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  • Writer's pictureVicki Liston

Alcohol Ink Stained Glass

Traditional stained glass panels are gorgeous but putting them together requires a diamond bit grinder and several specialty tools. Fake the look with some quilting tape and rubbing alcohol.

You’ll need: (affiliate link proceeds are donated to no-kill animal shelters and rescue organizations)

* A can or two (you can get these from your pantry

***Please don’t use a small standard lighter for this project.

First, take the three colored markers apart with plyers and remove the inner ink.

Use the razor blade to slice the protective outer plastic so the inside is exposed.

Place the marker ink in a plastic bottle then fill it about 3 quarters full with the rubbing alcohol. I’m making only three colors for this project as I found that more than three didn’t give me the impact I was going for and just mixed together.

Allow the inks to sit for a day and soak.

Next, remove the glass from the frame and clean it off. Bailey’s version of “clean” leaves streaks so I’m using glass cleaner and paper towels.

Draw a pattern on one side of the glass with the black marker and ruler. I’m creating a geometric pattern with only straight lines as this will be much easier to construct with the tape.

On the other side, go over your marker lines with the quilter's tape. These will be your faux lead lines. Press the tape down very firmly with your fingers once you have it in place. You don’t want any ink to bleed underneath.

Flip the glass back over and remove all of the marker with the glass cleaner.

Find a fire safe setting – an open spot outdoors or inside a large fireplace – please use common sense here and don’t do this step on the stove or on the kitchen table. I’m just sayin'. I’m using my fireplace as my glass will fit inside.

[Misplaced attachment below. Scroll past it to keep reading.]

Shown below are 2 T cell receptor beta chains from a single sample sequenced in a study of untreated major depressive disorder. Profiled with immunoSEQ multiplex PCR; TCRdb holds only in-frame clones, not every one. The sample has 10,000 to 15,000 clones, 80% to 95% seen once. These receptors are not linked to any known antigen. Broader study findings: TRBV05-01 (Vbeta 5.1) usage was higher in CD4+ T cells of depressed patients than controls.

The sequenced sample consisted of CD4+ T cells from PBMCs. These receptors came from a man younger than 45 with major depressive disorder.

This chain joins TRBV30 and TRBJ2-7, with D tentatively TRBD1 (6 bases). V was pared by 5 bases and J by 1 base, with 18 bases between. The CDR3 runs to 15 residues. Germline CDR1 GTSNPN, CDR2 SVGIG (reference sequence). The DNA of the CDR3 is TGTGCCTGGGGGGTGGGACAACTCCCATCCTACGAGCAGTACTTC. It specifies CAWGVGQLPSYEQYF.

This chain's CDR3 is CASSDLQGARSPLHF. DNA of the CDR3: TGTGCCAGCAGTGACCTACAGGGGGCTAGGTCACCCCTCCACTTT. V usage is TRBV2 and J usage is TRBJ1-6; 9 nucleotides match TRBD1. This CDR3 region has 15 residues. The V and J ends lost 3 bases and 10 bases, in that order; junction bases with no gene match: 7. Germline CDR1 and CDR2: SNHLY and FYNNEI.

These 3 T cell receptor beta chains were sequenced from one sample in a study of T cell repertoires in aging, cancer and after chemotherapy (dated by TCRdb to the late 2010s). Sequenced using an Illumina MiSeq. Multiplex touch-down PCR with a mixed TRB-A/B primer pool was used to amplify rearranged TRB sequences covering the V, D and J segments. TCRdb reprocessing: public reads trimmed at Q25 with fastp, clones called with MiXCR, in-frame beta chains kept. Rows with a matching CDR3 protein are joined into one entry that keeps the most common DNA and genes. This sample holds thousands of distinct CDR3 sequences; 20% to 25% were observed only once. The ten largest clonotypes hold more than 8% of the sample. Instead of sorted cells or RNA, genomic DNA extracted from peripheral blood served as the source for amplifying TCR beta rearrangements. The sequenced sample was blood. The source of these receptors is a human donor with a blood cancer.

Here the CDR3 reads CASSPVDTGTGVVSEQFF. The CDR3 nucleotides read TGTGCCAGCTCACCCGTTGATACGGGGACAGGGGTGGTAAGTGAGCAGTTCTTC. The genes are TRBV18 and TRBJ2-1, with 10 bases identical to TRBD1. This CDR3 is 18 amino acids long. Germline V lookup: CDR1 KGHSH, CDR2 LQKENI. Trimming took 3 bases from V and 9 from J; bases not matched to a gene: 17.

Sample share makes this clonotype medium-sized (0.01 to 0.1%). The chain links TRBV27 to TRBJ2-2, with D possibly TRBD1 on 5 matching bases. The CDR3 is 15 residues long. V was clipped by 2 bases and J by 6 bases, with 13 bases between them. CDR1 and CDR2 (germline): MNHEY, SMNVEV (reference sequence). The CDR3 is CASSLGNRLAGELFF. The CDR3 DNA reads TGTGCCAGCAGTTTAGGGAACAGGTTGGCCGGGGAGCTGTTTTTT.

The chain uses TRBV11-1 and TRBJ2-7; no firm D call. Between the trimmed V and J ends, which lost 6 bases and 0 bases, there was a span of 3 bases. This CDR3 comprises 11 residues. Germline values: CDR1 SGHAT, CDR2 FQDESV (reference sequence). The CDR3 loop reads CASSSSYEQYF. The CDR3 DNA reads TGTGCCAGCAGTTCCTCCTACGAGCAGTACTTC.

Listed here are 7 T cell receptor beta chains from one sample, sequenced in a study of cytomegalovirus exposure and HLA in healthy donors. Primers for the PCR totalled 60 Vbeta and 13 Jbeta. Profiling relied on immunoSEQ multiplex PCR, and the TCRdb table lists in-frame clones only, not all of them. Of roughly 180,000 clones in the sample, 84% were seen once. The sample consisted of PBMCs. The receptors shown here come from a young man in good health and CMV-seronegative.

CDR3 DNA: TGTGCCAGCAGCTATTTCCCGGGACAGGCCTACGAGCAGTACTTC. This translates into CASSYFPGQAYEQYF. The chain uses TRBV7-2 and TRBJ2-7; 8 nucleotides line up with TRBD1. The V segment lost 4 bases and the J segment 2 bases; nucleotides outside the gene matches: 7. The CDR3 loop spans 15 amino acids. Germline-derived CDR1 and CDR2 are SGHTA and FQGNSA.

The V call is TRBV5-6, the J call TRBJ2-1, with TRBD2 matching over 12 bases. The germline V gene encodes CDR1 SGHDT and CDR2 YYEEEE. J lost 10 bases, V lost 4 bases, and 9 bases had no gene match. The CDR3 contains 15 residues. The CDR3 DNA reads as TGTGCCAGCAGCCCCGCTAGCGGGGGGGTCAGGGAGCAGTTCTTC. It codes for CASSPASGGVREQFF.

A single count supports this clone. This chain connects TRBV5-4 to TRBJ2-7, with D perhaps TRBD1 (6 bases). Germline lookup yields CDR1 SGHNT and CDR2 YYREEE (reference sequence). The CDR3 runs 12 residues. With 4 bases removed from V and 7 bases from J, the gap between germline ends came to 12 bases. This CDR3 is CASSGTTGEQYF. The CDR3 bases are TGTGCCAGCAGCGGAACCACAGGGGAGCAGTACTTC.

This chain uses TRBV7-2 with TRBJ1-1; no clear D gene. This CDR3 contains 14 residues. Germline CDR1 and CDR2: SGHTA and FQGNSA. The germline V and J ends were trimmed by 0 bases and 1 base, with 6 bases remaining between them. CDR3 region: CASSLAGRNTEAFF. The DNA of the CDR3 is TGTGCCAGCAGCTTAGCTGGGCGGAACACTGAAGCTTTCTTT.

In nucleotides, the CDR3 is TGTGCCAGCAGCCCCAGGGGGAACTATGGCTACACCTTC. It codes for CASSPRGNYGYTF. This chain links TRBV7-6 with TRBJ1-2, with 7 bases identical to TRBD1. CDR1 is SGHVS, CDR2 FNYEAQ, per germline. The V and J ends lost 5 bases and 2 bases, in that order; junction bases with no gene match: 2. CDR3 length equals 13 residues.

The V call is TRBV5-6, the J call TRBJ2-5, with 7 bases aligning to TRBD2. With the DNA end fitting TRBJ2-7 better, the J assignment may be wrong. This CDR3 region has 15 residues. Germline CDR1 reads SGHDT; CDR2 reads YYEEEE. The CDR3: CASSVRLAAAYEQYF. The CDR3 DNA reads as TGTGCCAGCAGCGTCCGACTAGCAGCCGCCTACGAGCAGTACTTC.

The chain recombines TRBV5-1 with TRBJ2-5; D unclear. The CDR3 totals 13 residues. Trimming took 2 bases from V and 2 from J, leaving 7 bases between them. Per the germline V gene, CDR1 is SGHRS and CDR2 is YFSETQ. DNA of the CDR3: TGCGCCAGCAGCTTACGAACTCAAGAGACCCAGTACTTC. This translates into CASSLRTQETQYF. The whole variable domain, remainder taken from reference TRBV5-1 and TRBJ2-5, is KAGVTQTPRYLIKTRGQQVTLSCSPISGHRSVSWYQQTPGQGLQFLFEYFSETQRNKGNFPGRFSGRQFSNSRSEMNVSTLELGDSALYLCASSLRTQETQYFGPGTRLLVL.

Prep the area underneath where your glass will sit to catch any extra ink that may drip off of the sides. I’m lining the area with aluminum foil.

Prop the glass over the foil with a can or two.

Use the level to ensure the glass is straight as this will keep the ink on the surface.

Once level, drip your inks all over the surface of the glass in random patterns.

With your safety glasses on and all hair, fur and filmy sleeves pulled back, stand clear and use the long lighter to ignite the surface of the glass.

I have experience in glass fusing so I was initially concerned that the glass would crack once I lit the alcohol. However, the glass doesn’t get hot enough as the alcohol burns off quickly. It will be warm to the touch but not hot…and not hot enough for the glass to break.

Allow the alcohol to burn off and the glass to cool for a bit – about 5 to 10 minutes. Then, repeat the process for a second and third time and allow the glass to fully cool.

Remove the tape to reveal your faux lead lines. If any tape residue remains, use the razor blade or a glass cleaner soaked cotton swab to carefully work it off.

Avoid touching any ink areas as the cleaner will take off the color.

Return the glass to its frame and secure in place with a few glazier points on each of the four sides.

If the points are hard to push in, use a flat blade screw driver to drive them in.

Display in front of a window for a colorful, light-catching focal point!

Watch the easy-to-follow video tutorial here:

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